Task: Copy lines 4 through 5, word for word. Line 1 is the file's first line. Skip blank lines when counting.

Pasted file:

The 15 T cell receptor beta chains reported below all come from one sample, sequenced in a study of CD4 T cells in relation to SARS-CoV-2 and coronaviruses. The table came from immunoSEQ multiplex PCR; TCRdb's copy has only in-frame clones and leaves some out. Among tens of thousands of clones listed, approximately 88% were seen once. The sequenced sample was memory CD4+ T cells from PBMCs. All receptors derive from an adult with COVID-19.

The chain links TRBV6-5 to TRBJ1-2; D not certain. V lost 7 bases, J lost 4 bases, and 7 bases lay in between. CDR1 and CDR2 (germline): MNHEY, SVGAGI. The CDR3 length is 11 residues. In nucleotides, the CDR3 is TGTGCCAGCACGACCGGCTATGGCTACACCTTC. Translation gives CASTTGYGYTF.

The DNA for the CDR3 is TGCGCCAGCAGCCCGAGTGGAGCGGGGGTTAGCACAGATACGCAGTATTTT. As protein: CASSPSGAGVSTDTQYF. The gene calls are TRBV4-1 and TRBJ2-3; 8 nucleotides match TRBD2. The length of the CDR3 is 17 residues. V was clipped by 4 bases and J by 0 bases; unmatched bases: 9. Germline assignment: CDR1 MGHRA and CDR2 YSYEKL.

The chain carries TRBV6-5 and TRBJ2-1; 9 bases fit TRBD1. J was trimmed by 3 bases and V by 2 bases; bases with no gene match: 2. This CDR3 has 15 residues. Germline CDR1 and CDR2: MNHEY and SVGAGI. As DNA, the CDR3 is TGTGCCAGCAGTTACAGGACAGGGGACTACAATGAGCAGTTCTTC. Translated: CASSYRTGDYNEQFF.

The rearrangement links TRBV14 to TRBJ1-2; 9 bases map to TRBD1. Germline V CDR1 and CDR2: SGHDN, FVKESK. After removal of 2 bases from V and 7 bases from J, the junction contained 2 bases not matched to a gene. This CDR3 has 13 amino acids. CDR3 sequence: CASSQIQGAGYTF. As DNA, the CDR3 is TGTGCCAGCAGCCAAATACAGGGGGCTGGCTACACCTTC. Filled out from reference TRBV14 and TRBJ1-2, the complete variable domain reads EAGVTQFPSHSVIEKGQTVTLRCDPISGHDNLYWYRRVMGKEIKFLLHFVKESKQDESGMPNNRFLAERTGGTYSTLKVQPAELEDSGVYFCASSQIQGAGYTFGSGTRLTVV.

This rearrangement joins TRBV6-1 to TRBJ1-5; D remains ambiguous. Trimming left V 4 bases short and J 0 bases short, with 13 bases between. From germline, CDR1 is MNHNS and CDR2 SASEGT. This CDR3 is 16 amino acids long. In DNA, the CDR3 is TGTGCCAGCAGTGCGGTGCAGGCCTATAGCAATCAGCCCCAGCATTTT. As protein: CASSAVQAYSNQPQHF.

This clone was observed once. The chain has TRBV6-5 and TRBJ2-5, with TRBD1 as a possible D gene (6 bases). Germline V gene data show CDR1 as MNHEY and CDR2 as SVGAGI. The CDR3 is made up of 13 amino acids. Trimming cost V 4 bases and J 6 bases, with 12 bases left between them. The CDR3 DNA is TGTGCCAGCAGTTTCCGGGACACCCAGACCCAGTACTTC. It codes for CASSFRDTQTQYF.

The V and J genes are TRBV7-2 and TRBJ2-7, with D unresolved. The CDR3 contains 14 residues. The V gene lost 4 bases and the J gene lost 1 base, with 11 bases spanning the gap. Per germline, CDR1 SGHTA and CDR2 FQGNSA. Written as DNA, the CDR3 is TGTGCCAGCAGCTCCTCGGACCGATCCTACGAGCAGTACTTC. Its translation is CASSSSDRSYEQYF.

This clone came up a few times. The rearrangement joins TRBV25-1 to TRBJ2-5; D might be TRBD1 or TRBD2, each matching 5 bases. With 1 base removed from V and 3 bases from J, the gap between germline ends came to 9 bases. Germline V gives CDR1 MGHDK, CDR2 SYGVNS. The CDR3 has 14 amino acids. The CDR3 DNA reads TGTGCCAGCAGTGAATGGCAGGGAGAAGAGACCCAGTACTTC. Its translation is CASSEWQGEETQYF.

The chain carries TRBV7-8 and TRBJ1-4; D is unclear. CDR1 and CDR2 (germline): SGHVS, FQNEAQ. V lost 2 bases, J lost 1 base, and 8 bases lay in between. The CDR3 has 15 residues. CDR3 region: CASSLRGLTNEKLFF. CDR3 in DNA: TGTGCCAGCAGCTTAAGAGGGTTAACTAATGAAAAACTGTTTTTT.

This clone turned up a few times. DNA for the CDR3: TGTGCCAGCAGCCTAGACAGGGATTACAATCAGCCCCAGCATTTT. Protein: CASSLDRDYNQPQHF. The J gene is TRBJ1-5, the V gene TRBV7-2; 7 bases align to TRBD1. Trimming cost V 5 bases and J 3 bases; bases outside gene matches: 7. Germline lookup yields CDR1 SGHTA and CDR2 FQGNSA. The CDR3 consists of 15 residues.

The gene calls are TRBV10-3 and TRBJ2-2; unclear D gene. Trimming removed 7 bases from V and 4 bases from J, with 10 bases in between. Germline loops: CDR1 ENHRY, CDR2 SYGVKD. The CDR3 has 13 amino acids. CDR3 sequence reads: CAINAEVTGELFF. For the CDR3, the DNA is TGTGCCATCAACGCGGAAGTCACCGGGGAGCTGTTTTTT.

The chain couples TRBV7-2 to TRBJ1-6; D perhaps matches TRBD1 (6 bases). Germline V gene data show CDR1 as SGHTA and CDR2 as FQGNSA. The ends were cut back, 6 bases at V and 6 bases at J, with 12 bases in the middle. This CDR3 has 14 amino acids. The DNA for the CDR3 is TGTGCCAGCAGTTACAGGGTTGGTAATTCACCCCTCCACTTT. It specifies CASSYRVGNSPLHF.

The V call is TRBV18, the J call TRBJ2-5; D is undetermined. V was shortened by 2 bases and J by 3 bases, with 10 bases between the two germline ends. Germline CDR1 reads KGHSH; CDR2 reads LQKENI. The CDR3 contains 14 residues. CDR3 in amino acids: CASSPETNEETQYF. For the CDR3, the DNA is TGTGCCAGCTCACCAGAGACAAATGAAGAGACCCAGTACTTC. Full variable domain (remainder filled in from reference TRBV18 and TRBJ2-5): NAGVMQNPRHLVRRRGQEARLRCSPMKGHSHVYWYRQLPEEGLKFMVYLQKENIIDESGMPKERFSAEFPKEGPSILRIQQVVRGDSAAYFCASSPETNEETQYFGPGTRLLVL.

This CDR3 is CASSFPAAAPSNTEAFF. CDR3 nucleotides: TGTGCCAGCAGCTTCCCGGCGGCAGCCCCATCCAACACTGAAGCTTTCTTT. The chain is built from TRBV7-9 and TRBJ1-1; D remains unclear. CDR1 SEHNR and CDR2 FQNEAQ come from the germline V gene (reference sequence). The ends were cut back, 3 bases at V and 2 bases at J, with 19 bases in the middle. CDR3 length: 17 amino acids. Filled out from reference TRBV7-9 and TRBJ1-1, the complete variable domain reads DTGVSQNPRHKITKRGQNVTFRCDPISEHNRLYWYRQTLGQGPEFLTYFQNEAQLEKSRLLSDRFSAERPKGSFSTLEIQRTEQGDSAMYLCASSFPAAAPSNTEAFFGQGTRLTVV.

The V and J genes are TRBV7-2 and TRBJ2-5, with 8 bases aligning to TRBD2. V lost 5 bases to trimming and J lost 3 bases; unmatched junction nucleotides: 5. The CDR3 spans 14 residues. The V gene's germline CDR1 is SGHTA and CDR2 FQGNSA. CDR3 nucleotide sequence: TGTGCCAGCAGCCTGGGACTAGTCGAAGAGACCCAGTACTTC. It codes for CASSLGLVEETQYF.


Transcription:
The chain carries TRBV6-5 and TRBJ2-1; 9 bases fit TRBD1. J was trimmed by 3 bases and V by 2 bases; bases with no gene match: 2. This CDR3 has 15 residues. Germline CDR1 and CDR2: MNHEY and SVGAGI. As DNA, the CDR3 is TGTGCCAGCAGTTACAGGACAGGGGACTACAATGAGCAGTTCTTC. Translated: CASSYRTGDYNEQFF.

The rearrangement links TRBV14 to TRBJ1-2; 9 bases map to TRBD1. Germline V CDR1 and CDR2: SGHDN, FVKESK. After removal of 2 bases from V and 7 bases from J, the junction contained 2 bases not matched to a gene. This CDR3 has 13 amino acids. CDR3 sequence: CASSQIQGAGYTF. As DNA, the CDR3 is TGTGCCAGCAGCCAAATACAGGGGGCTGGCTACACCTTC. Filled out from reference TRBV14 and TRBJ1-2, the complete variable domain reads EAGVTQFPSHSVIEKGQTVTLRCDPISGHDNLYWYRRVMGKEIKFLLHFVKESKQDESGMPNNRFLAERTGGTYSTLKVQPAELEDSGVYFCASSQIQGAGYTFGSGTRLTVV.